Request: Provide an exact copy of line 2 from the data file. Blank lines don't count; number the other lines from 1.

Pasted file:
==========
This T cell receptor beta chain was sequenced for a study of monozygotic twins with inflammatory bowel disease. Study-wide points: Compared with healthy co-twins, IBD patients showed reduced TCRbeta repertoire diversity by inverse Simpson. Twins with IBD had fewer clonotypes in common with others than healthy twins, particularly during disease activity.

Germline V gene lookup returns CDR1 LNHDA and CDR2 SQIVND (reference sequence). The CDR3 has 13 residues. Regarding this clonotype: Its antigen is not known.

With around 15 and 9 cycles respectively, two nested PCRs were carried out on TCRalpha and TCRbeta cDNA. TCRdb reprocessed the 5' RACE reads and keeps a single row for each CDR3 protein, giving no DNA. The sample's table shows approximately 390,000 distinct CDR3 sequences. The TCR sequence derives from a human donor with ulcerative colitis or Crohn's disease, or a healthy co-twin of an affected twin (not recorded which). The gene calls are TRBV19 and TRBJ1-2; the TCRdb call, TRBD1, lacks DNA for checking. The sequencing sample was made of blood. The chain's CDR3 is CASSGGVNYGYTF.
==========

Germline V gene lookup returns CDR1 LNHDA and CDR2 SQIVND (reference sequence). The CDR3 has 13 residues. Regarding this clonotype: Its antigen is not known.